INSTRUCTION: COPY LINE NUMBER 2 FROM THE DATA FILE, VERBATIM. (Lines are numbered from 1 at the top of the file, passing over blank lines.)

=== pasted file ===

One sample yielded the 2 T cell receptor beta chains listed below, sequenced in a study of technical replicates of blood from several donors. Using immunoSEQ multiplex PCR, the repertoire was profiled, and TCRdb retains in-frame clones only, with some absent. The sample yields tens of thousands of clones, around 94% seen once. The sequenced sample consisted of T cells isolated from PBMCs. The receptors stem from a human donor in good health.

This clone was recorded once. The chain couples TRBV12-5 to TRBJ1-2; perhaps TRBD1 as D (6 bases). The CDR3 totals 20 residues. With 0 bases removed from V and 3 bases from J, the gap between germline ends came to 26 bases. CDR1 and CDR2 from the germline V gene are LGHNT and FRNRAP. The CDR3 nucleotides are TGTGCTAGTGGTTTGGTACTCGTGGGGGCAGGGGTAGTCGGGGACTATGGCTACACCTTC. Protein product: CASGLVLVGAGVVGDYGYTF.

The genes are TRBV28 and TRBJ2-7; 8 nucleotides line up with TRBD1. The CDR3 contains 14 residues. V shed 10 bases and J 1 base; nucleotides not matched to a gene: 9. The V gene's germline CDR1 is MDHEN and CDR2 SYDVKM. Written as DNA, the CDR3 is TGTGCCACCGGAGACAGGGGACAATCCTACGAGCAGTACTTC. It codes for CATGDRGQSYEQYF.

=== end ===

This clone was recorded once. The chain couples TRBV12-5 to TRBJ1-2; perhaps TRBD1 as D (6 bases). The CDR3 totals 20 residues. With 0 bases removed from V and 3 bases from J, the gap between germline ends came to 26 bases. CDR1 and CDR2 from the germline V gene are LGHNT and FRNRAP. The CDR3 nucleotides are TGTGCTAGTGGTTTGGTACTCGTGGGGGCAGGGGTAGTCGGGGACTATGGCTACACCTTC. Protein product: CASGLVLVGAGVVGDYGYTF.